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Home / Latest News / Cardiff council’s interim boss will be paid £30,000 for 30 days work

Cardiff council’s interim boss will be paid £30,000 for 30 days work

Mayor of London Boris Johnson’s former special adviser will be paid £30,000 for 30 days work as the temporary boss of Cardiff council, it has emerged.

Sir Peter Rogers’ £1,000-a-day salary as the part-time “head of paid service” will be paid for by the taxpayer-funded Welsh Local Government Association (WLGA).

The WLGA did not answer questions from WalesOnline about Sir Peter’s salary yesterday, but it’s understood the figure was disclosed to councillors in the ruling Labour group on Monday.

It was confirmed, however, that the proposal is for the ex-London Development Agency chief executive to work 30 days spread out over three months between July and September.

The revelation sparked outrage from trade unions which represent thousands of council staff, with Unison claiming the appointment would be a “disaster for Cardiff” and an “outrageous waste of public money”.

The Labour administration has indicated it wants Sir Peter to take the helm while it searches for a permanent successor to outgoing chief executive Jon House, who has quit to join PricewaterhouseCoopers.

Unison, GMB and Unite, however, want an existing member of the council’s senior management to fill the temporary post.

A cross-party committee of councillors yesterday unanimously made the same recommendation.

Unison regional secretary Steve Belcher said: “Nice work if you can get it, but to me it just highlights the absolute contempt this council has for their hard-working employees who had to accept a measly 1% increase this year.”

GMB branch secretary Ken Daniels said £30,000 was the equivalent of what a social worker’s salary, adding: “It’s an absolute scandal.”

He called for Labour backbench councillors to join the opposition in blocking Sir Peter’s appointment in a vote at next week’s full council meeting.

The Labour cabinet will meet today to decide whether to accept the WLGA’s offer and take it to the full council. Cabinet member for finance, Russell Goodway, previously said he “couldn’t look a gift horse in the mouth”.

The cabinet will also decide on its plans for permanent replacement for Mr House, having said its preference is to replace the post with a “city director” on a lower wage and with fewer responsibilities.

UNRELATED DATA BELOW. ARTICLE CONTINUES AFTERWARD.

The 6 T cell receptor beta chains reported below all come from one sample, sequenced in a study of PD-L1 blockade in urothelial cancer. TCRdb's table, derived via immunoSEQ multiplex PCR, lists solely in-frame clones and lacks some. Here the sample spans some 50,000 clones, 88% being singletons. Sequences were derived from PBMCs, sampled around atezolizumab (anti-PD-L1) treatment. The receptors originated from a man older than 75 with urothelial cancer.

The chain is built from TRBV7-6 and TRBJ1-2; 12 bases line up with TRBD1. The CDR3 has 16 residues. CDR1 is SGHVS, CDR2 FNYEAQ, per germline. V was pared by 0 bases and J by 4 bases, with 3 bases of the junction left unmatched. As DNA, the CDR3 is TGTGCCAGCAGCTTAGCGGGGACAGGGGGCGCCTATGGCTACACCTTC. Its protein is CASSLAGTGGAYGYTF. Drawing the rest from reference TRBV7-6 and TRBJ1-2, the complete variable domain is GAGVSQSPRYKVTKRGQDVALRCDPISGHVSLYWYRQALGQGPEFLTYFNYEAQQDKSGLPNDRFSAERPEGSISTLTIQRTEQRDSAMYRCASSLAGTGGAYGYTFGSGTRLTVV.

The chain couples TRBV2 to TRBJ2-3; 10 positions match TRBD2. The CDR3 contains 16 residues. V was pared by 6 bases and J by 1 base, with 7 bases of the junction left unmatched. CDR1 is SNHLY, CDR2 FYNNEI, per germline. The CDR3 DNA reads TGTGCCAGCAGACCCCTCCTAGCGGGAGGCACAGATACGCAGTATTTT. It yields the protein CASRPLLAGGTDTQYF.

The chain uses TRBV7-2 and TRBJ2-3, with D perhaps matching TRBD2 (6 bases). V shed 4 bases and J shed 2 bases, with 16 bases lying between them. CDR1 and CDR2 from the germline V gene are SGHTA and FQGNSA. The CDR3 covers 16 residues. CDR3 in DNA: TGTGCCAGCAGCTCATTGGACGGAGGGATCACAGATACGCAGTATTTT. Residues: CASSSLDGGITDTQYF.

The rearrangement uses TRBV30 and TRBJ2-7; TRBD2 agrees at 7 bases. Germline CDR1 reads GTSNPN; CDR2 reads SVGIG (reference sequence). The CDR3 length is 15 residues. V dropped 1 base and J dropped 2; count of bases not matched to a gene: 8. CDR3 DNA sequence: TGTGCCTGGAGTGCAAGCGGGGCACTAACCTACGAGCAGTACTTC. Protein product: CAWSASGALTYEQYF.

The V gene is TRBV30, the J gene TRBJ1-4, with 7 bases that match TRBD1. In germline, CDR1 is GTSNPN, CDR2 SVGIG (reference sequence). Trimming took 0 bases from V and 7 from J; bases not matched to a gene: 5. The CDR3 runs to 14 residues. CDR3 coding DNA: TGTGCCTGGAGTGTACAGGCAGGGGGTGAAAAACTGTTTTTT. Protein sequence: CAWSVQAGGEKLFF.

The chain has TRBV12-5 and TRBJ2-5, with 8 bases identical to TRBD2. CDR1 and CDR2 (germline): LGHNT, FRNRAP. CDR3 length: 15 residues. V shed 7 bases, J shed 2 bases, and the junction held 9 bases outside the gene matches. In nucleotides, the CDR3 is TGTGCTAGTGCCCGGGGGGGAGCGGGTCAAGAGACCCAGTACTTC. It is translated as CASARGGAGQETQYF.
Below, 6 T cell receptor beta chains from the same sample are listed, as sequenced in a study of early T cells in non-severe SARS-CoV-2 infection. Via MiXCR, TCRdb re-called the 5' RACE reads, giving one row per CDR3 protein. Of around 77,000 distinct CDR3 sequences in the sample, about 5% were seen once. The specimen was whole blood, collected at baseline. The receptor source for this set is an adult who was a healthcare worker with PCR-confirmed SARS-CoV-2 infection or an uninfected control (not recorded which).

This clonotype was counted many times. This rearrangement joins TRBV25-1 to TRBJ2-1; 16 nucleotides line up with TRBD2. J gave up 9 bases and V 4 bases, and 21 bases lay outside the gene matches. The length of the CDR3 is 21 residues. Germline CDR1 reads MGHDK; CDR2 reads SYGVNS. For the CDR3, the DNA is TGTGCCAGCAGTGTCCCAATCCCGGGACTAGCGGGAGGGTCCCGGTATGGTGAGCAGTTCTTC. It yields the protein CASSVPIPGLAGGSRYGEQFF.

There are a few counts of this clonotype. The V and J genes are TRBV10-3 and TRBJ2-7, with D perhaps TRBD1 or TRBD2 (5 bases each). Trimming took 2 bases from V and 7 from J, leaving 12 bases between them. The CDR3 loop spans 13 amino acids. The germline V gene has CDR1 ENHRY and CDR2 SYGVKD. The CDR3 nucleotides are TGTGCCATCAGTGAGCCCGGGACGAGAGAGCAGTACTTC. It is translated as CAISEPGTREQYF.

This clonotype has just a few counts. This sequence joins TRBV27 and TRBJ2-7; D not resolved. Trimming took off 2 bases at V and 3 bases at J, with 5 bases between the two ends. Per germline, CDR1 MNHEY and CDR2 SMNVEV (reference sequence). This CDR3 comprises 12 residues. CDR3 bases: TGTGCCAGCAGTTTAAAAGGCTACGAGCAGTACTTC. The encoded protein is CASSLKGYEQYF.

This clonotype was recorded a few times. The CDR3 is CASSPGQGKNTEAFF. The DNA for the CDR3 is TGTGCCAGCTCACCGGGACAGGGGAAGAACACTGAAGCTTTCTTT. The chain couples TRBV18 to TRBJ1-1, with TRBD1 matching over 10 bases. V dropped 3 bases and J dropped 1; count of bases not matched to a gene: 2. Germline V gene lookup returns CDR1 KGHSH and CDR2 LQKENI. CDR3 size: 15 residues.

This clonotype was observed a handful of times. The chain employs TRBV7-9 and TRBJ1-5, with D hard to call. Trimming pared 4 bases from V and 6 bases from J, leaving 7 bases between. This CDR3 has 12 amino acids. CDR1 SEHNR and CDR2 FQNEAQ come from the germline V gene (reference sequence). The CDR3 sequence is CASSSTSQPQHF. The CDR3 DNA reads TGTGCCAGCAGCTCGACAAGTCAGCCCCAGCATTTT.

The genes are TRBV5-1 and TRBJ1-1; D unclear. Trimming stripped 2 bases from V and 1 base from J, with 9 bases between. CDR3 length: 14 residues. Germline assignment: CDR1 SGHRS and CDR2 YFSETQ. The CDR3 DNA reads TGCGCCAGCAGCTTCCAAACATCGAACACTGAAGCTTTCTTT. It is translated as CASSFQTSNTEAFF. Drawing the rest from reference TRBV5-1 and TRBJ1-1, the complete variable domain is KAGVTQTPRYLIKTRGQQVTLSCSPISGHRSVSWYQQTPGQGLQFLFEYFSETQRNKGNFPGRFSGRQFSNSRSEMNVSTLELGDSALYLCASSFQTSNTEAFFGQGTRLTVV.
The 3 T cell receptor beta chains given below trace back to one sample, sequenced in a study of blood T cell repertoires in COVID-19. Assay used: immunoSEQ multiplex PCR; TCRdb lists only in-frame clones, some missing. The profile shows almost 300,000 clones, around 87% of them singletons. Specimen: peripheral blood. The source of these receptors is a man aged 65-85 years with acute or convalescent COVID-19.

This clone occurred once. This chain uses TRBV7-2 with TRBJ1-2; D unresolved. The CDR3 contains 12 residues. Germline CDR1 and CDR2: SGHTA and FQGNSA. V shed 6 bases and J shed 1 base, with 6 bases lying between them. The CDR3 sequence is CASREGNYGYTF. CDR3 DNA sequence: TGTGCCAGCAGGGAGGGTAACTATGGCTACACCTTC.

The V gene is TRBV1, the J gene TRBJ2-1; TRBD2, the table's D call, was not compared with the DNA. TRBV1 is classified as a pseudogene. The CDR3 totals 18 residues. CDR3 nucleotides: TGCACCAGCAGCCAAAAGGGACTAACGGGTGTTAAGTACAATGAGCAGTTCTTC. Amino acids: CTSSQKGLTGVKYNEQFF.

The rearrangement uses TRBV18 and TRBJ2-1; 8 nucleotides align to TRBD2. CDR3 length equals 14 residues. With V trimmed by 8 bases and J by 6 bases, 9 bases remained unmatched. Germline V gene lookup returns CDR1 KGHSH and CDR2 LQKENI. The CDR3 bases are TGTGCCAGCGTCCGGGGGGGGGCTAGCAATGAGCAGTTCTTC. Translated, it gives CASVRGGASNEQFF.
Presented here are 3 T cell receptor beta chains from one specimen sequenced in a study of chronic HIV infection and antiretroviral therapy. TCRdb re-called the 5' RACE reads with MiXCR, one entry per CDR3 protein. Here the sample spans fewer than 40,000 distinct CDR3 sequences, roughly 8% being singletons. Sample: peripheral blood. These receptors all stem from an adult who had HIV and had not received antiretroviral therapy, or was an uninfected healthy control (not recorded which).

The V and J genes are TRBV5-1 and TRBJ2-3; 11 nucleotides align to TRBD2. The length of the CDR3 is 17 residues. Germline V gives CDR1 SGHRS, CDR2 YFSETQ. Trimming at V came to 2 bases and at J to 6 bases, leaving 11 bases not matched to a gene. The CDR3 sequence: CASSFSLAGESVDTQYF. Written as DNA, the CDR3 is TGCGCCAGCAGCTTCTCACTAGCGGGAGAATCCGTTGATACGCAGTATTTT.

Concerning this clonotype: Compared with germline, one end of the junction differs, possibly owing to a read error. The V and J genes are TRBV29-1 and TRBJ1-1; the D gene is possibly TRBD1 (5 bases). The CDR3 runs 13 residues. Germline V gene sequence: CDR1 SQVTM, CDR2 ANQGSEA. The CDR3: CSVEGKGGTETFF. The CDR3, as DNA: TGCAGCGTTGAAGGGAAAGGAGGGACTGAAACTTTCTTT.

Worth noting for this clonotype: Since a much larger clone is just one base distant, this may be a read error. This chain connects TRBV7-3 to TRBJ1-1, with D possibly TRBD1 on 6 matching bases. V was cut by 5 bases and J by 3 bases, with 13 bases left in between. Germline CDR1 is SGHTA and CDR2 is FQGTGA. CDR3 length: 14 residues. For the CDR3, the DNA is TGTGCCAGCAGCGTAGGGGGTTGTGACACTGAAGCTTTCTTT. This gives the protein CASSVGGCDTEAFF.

Responding to union calls for one of the two former council chief executives within the council’s ranks to temporarily cover the post, the council’s Labour leader Heather Joyce revealed Cardiff’s school services were at risk of being placed in “special measures”.

As the council’s £130,000 corporate director of operations, Andrew Kerr is overseeing the city’s schools and Coun Joyce she could not burden him with any extra responsibilities.

WLGA chief executive Steve Thomas said Sir Peter was due to come to Cardiff in the summer anyway as part of a six-member “corporate peer review” of the council’s operations.

Mr Thomas said it offered to use its own resources to fund Sir Peter’s appointment “at a time when (Cardiff council) have got a very depleted management team”, with most of the new tier of £120,000 directors not starting until August.

He said there had been some “hysterical nonsense” about Sir Peter’s proposed appointment, saying the ex-Westminster City Council chief executive would offer additional capacity and was “delighted to offer his services”.

“Now is not the time to take your director of education away from his education brief. The thing that you should avoid at all costs is Cardiff going into special measures,” Mr Thomas said.

Committee members questioned whether there would be a conflict of interest in Sir Peter’s role on the peer review at the same time as being the authority’s highest ranking official.

Labour’s Cathays councillor Sam Knight said it “appeared contradictory” and said there should be a “clear separation” between the two roles.

Rhiwbina’s Independent councillor Adrian Robson said: “This does not sit comfortably with me. I do not see what Sir Peter can add as head of paid services over and above what he can as a peer reviewer.”

Mr Thomas said he did “not see any conflict”, describing it as an “innovative approach”.

Conservative group leader David Walker said it was likely a permanent replacement for Mr House wouldn’t start until next year and asked what would happen once Sir Peter left in late September.

Coun Joyce replied that by that stage the new directors would be in post, meaning the council could then appoint another interim head of paid service from within its ranks. “It’s not ideal, I agree,” she said.

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